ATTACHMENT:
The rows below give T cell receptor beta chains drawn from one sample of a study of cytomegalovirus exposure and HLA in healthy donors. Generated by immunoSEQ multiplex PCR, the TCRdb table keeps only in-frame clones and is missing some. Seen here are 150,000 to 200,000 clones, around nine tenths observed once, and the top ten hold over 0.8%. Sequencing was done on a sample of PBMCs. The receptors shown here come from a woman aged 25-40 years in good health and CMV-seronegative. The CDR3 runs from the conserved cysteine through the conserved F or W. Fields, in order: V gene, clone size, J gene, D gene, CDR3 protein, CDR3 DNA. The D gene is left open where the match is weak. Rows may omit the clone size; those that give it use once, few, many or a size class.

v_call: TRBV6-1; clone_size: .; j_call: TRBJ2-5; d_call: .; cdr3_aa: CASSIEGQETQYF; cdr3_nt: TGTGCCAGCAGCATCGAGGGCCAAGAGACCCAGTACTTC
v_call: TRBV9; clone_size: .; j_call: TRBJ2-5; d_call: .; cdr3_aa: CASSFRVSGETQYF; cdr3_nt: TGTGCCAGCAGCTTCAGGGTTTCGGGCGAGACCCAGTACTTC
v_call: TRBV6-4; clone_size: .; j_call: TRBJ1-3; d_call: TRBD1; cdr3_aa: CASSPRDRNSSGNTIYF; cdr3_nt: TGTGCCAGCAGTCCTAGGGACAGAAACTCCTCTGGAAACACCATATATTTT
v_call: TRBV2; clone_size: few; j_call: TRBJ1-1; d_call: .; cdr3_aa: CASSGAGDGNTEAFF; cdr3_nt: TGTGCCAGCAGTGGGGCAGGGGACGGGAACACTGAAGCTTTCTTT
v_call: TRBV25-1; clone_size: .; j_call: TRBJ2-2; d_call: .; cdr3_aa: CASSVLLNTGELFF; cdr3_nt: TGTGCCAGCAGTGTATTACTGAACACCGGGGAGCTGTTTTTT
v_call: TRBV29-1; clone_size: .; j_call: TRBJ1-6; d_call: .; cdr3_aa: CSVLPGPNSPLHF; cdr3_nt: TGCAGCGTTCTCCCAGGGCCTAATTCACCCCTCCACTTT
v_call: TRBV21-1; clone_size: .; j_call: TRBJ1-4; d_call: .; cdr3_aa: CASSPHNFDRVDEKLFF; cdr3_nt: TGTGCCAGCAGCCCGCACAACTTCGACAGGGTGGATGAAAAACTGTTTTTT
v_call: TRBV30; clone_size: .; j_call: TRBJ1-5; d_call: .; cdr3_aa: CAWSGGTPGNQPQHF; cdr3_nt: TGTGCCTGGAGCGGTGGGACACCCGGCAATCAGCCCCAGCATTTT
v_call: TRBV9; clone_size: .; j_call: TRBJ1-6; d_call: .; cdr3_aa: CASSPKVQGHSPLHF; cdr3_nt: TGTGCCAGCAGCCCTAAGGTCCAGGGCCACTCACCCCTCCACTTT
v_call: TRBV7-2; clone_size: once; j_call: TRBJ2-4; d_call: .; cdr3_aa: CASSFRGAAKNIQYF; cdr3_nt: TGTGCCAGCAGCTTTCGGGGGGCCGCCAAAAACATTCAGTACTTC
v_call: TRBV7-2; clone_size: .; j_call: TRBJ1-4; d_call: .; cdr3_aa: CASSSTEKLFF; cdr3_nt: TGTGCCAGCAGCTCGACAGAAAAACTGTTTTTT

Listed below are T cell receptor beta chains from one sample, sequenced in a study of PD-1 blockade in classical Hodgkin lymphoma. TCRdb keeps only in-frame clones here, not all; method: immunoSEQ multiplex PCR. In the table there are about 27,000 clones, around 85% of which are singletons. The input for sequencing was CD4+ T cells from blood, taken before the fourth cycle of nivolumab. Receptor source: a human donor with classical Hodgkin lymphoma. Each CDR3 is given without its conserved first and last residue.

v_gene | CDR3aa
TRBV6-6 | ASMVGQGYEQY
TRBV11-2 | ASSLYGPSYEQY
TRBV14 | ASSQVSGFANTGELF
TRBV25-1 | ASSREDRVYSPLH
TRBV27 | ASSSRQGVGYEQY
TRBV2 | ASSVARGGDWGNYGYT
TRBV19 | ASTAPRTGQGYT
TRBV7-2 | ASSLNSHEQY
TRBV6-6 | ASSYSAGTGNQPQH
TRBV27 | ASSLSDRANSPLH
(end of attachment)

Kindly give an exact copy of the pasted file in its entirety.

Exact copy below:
The rows below give T cell receptor beta chains drawn from one sample of a study of cytomegalovirus exposure and HLA in healthy donors. Generated by immunoSEQ multiplex PCR, the TCRdb table keeps only in-frame clones and is missing some. Seen here are 150,000 to 200,000 clones, around nine tenths observed once, and the top ten hold over 0.8%. Sequencing was done on a sample of PBMCs. The receptors shown here come from a woman aged 25-40 years in good health and CMV-seronegative. The CDR3 runs from the conserved cysteine through the conserved F or W. Fields, in order: V gene, clone size, J gene, D gene, CDR3 protein, CDR3 DNA. The D gene is left open where the match is weak. Rows may omit the clone size; those that give it use once, few, many or a size class.

v_call: TRBV6-1; clone_size: .; j_call: TRBJ2-5; d_call: .; cdr3_aa: CASSIEGQETQYF; cdr3_nt: TGTGCCAGCAGCATCGAGGGCCAAGAGACCCAGTACTTC
v_call: TRBV9; clone_size: .; j_call: TRBJ2-5; d_call: .; cdr3_aa: CASSFRVSGETQYF; cdr3_nt: TGTGCCAGCAGCTTCAGGGTTTCGGGCGAGACCCAGTACTTC
v_call: TRBV6-4; clone_size: .; j_call: TRBJ1-3; d_call: TRBD1; cdr3_aa: CASSPRDRNSSGNTIYF; cdr3_nt: TGTGCCAGCAGTCCTAGGGACAGAAACTCCTCTGGAAACACCATATATTTT
v_call: TRBV2; clone_size: few; j_call: TRBJ1-1; d_call: .; cdr3_aa: CASSGAGDGNTEAFF; cdr3_nt: TGTGCCAGCAGTGGGGCAGGGGACGGGAACACTGAAGCTTTCTTT
v_call: TRBV25-1; clone_size: .; j_call: TRBJ2-2; d_call: .; cdr3_aa: CASSVLLNTGELFF; cdr3_nt: TGTGCCAGCAGTGTATTACTGAACACCGGGGAGCTGTTTTTT
v_call: TRBV29-1; clone_size: .; j_call: TRBJ1-6; d_call: .; cdr3_aa: CSVLPGPNSPLHF; cdr3_nt: TGCAGCGTTCTCCCAGGGCCTAATTCACCCCTCCACTTT
v_call: TRBV21-1; clone_size: .; j_call: TRBJ1-4; d_call: .; cdr3_aa: CASSPHNFDRVDEKLFF; cdr3_nt: TGTGCCAGCAGCCCGCACAACTTCGACAGGGTGGATGAAAAACTGTTTTTT
v_call: TRBV30; clone_size: .; j_call: TRBJ1-5; d_call: .; cdr3_aa: CAWSGGTPGNQPQHF; cdr3_nt: TGTGCCTGGAGCGGTGGGACACCCGGCAATCAGCCCCAGCATTTT
v_call: TRBV9; clone_size: .; j_call: TRBJ1-6; d_call: .; cdr3_aa: CASSPKVQGHSPLHF; cdr3_nt: TGTGCCAGCAGCCCTAAGGTCCAGGGCCACTCACCCCTCCACTTT
v_call: TRBV7-2; clone_size: once; j_call: TRBJ2-4; d_call: .; cdr3_aa: CASSFRGAAKNIQYF; cdr3_nt: TGTGCCAGCAGCTTTCGGGGGGCCGCCAAAAACATTCAGTACTTC
v_call: TRBV7-2; clone_size: .; j_call: TRBJ1-4; d_call: .; cdr3_aa: CASSSTEKLFF; cdr3_nt: TGTGCCAGCAGCTCGACAGAAAAACTGTTTTTT

Listed below are T cell receptor beta chains from one sample, sequenced in a study of PD-1 blockade in classical Hodgkin lymphoma. TCRdb keeps only in-frame clones here, not all; method: immunoSEQ multiplex PCR. In the table there are about 27,000 clones, around 85% of which are singletons. The input for sequencing was CD4+ T cells from blood, taken before the fourth cycle of nivolumab. Receptor source: a human donor with classical Hodgkin lymphoma. Each CDR3 is given without its conserved first and last residue.

v_gene | CDR3aa
TRBV6-6 | ASMVGQGYEQY
TRBV11-2 | ASSLYGPSYEQY
TRBV14 | ASSQVSGFANTGELF
TRBV25-1 | ASSREDRVYSPLH
TRBV27 | ASSSRQGVGYEQY
TRBV2 | ASSVARGGDWGNYGYT
TRBV19 | ASTAPRTGQGYT
TRBV7-2 | ASSLNSHEQY
TRBV6-6 | ASSYSAGTGNQPQH
TRBV27 | ASSLSDRANSPLH